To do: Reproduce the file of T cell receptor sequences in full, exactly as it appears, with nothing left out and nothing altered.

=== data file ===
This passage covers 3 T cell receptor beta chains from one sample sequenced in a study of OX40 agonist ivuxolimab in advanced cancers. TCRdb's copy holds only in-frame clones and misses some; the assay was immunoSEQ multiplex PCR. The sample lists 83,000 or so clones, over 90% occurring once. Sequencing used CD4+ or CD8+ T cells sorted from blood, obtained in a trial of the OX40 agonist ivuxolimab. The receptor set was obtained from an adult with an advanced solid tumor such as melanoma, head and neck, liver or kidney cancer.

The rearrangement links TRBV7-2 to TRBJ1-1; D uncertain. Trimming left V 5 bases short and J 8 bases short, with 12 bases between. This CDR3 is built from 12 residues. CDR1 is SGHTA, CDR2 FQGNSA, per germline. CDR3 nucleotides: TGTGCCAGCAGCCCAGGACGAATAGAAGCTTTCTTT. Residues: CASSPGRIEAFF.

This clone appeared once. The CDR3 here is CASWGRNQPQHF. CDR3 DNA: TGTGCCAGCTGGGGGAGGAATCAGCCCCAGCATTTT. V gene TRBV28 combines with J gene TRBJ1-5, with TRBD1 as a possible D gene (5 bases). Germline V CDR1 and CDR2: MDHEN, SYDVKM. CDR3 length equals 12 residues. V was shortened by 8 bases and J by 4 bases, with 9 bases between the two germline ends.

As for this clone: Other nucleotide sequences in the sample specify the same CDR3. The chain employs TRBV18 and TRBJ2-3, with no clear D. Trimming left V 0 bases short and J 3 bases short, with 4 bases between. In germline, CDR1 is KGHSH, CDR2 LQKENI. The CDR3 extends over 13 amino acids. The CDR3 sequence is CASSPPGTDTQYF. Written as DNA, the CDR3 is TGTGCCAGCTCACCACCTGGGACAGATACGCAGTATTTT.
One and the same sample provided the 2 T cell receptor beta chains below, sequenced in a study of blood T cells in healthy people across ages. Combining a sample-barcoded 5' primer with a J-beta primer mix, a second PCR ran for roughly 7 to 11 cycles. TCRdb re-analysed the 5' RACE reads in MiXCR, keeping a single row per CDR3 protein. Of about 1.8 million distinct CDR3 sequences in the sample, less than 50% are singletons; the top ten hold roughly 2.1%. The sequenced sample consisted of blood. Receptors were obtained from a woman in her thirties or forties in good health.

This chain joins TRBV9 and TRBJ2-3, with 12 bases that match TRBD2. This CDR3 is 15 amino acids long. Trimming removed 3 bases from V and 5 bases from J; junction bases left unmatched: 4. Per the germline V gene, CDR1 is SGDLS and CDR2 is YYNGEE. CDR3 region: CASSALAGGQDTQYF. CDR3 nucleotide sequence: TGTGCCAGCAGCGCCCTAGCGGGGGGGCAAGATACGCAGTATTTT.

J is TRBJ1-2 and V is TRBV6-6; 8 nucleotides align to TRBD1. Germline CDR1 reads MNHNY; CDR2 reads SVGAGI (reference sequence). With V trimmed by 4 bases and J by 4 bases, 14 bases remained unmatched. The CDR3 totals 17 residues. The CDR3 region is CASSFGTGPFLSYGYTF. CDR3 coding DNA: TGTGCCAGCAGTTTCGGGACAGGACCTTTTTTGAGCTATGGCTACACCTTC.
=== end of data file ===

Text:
This passage covers 3 T cell receptor beta chains from one sample sequenced in a study of OX40 agonist ivuxolimab in advanced cancers. TCRdb's copy holds only in-frame clones and misses some; the assay was immunoSEQ multiplex PCR. The sample lists 83,000 or so clones, over 90% occurring once. Sequencing used CD4+ or CD8+ T cells sorted from blood, obtained in a trial of the OX40 agonist ivuxolimab. The receptor set was obtained from an adult with an advanced solid tumor such as melanoma, head and neck, liver or kidney cancer.

The rearrangement links TRBV7-2 to TRBJ1-1; D uncertain. Trimming left V 5 bases short and J 8 bases short, with 12 bases between. This CDR3 is built from 12 residues. CDR1 is SGHTA, CDR2 FQGNSA, per germline. CDR3 nucleotides: TGTGCCAGCAGCCCAGGACGAATAGAAGCTTTCTTT. Residues: CASSPGRIEAFF.

This clone appeared once. The CDR3 here is CASWGRNQPQHF. CDR3 DNA: TGTGCCAGCTGGGGGAGGAATCAGCCCCAGCATTTT. V gene TRBV28 combines with J gene TRBJ1-5, with TRBD1 as a possible D gene (5 bases). Germline V CDR1 and CDR2: MDHEN, SYDVKM. CDR3 length equals 12 residues. V was shortened by 8 bases and J by 4 bases, with 9 bases between the two germline ends.

As for this clone: Other nucleotide sequences in the sample specify the same CDR3. The chain employs TRBV18 and TRBJ2-3, with no clear D. Trimming left V 0 bases short and J 3 bases short, with 4 bases between. In germline, CDR1 is KGHSH, CDR2 LQKENI. The CDR3 extends over 13 amino acids. The CDR3 sequence is CASSPPGTDTQYF. Written as DNA, the CDR3 is TGTGCCAGCTCACCACCTGGGACAGATACGCAGTATTTT.
One and the same sample provided the 2 T cell receptor beta chains below, sequenced in a study of blood T cells in healthy people across ages. Combining a sample-barcoded 5' primer with a J-beta primer mix, a second PCR ran for roughly 7 to 11 cycles. TCRdb re-analysed the 5' RACE reads in MiXCR, keeping a single row per CDR3 protein. Of about 1.8 million distinct CDR3 sequences in the sample, less than 50% are singletons; the top ten hold roughly 2.1%. The sequenced sample consisted of blood. Receptors were obtained from a woman in her thirties or forties in good health.

This chain joins TRBV9 and TRBJ2-3, with 12 bases that match TRBD2. This CDR3 is 15 amino acids long. Trimming removed 3 bases from V and 5 bases from J; junction bases left unmatched: 4. Per the germline V gene, CDR1 is SGDLS and CDR2 is YYNGEE. CDR3 region: CASSALAGGQDTQYF. CDR3 nucleotide sequence: TGTGCCAGCAGCGCCCTAGCGGGGGGGCAAGATACGCAGTATTTT.

J is TRBJ1-2 and V is TRBV6-6; 8 nucleotides align to TRBD1. Germline CDR1 reads MNHNY; CDR2 reads SVGAGI (reference sequence). With V trimmed by 4 bases and J by 4 bases, 14 bases remained unmatched. The CDR3 totals 17 residues. The CDR3 region is CASSFGTGPFLSYGYTF. CDR3 coding DNA: TGTGCCAGCAGTTTCGGGACAGGACCTTTTTTGAGCTATGGCTACACCTTC.